The analysis of threats for off-shore oil and gas production platforms is the first stage of the accidents’ risks analysis for the specified objects and provides estimation of their safety level [1, 2]. The threat for SP is the probabilistic characteristic defining a possibility of the impact of affecting factors of specific type, intensity and duration in response to some dangerous (extreme) event that can take place both in the territory of the object and in the external environment. Therefore, the analysis of threats for SP has to be preceded by assessment of dangerous events which can initiate impact of the affecting factors on platforms.

The secondary dangers occur and provoke secondary affecting factors when some object’s process modules – SP parts are damaged. The possibility of initiation of these secondary threats will be defined by vulnerability of an object in relation to the primary threats. Thus, the analysis of threats has to be made in an agreement with assessment of vulnerability of the SP parts in relation to the affecting factors acting on them.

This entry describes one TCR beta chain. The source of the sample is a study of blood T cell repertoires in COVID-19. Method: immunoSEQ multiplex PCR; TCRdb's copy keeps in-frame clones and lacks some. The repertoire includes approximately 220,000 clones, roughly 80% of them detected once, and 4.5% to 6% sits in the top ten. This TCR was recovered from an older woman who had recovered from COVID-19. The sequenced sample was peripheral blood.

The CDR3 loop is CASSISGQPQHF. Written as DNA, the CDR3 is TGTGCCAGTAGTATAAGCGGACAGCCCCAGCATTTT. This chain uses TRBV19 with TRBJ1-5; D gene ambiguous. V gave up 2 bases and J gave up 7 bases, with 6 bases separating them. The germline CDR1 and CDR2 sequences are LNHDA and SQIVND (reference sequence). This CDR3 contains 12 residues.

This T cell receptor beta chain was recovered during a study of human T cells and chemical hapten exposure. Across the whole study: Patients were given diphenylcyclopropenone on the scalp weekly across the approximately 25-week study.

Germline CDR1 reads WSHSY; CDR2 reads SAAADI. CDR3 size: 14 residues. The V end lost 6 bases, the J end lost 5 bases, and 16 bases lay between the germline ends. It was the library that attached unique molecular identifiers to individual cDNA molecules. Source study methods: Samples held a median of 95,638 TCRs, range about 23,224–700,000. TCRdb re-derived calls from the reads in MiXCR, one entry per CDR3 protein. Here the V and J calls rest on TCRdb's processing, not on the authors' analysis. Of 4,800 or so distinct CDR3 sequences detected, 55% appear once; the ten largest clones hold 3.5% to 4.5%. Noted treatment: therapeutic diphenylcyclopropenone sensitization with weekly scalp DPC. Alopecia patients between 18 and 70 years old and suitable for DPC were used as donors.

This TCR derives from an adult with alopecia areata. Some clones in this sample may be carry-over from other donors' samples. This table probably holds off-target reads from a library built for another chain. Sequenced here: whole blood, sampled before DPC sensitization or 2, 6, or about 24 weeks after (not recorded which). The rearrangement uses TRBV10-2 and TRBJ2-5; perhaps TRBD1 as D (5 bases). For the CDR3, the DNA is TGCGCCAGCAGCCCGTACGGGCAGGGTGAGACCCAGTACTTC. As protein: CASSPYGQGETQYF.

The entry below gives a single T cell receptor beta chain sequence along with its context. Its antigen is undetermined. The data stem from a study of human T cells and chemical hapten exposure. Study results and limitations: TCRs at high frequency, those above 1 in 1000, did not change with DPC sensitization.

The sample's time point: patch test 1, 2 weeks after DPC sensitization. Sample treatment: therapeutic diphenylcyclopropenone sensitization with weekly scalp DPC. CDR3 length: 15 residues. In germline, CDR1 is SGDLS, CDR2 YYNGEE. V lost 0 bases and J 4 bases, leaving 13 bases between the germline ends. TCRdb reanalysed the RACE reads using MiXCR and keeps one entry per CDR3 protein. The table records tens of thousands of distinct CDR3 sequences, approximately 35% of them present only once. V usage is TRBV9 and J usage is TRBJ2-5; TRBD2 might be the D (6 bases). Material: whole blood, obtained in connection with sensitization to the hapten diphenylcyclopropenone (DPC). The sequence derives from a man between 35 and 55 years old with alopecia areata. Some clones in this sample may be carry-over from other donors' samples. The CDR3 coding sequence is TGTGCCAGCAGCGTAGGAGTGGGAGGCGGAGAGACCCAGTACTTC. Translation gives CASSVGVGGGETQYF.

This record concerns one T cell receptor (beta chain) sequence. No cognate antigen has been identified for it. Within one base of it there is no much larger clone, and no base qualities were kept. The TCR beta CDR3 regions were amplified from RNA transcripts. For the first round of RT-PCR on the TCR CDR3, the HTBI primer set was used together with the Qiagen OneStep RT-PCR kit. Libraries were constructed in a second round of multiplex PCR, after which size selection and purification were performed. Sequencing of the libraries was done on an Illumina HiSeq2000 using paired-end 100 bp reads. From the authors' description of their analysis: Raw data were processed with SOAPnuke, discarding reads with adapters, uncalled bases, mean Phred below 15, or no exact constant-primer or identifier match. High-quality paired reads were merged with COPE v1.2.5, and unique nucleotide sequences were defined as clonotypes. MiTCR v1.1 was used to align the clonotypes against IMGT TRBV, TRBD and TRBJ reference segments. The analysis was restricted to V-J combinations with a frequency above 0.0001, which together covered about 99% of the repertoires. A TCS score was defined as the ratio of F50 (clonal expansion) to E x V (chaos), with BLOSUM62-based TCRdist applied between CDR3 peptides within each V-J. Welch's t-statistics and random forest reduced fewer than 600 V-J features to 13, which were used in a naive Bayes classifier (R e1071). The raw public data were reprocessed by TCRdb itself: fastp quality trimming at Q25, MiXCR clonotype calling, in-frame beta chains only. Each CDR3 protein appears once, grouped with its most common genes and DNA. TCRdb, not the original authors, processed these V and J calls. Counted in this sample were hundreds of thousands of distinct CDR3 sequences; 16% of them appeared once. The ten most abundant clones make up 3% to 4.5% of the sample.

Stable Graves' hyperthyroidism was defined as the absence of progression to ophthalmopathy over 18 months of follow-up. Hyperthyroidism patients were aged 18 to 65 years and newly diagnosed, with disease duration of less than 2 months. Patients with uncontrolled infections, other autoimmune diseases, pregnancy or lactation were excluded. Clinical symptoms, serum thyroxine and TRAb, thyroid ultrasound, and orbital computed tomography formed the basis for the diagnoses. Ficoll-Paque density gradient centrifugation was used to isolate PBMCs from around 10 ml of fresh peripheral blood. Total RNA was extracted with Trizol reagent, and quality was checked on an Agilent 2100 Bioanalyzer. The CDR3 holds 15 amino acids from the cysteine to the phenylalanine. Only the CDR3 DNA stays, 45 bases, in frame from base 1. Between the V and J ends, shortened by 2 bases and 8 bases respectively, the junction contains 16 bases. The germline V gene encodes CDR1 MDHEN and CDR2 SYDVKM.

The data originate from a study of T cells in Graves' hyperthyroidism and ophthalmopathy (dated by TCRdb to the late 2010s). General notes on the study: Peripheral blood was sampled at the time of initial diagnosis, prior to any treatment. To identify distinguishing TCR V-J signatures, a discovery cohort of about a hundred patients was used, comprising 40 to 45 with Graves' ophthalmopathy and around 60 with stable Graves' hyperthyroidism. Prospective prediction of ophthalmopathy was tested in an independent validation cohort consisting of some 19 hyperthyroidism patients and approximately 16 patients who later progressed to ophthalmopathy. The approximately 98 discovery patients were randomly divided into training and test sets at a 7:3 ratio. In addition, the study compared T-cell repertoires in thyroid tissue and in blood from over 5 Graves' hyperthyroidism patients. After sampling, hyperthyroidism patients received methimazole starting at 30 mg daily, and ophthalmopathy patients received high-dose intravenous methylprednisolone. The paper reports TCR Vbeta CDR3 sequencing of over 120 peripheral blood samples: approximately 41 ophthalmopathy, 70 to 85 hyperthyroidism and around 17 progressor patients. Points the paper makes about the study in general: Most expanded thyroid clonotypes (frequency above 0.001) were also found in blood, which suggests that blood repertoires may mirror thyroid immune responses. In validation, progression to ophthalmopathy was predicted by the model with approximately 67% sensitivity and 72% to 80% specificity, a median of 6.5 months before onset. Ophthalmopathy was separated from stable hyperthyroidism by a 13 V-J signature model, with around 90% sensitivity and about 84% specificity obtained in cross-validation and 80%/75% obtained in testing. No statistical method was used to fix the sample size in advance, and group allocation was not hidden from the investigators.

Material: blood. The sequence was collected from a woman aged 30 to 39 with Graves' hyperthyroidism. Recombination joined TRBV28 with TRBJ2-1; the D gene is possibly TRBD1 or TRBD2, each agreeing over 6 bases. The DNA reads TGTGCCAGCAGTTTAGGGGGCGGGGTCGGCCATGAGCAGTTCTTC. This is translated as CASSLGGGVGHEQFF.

The danger to SP is defined by the pattern of random events or processes ( Th ): extreme external natural and technogenic impact, wrong personnel actions and operating conditions of the object technical systems having the potential which can lead to accident. Examples of such events are: seismic activity, extreme wave or ice loads (external dangers), loss of the oil tank containment or of fatigue damages accumulation (internal dangers). The danger of an extreme event is a random variable which, in the simplest case, can be characterized by the probability of occurrence of an event P Th during a certain period (1 year) or the during the platform’s operational lifetime (Figure 7).

Figure 7.

Presentation of accident occurrence and development as a complex event. (a) Probabilities of the elementary events are described with the help of point estimations, and (b) probabilities of the elementary events are described with the help of probabilistic determination.

Threats for SP are characterized by impacts on an object of the affecting factors of dangerous events. The threat is also a random event (process) H , which can take place in case of occurrence of a dangerous event and be characterized by conditional probability P H Th . For the abovenamed dangers, the events listed below will act as threats: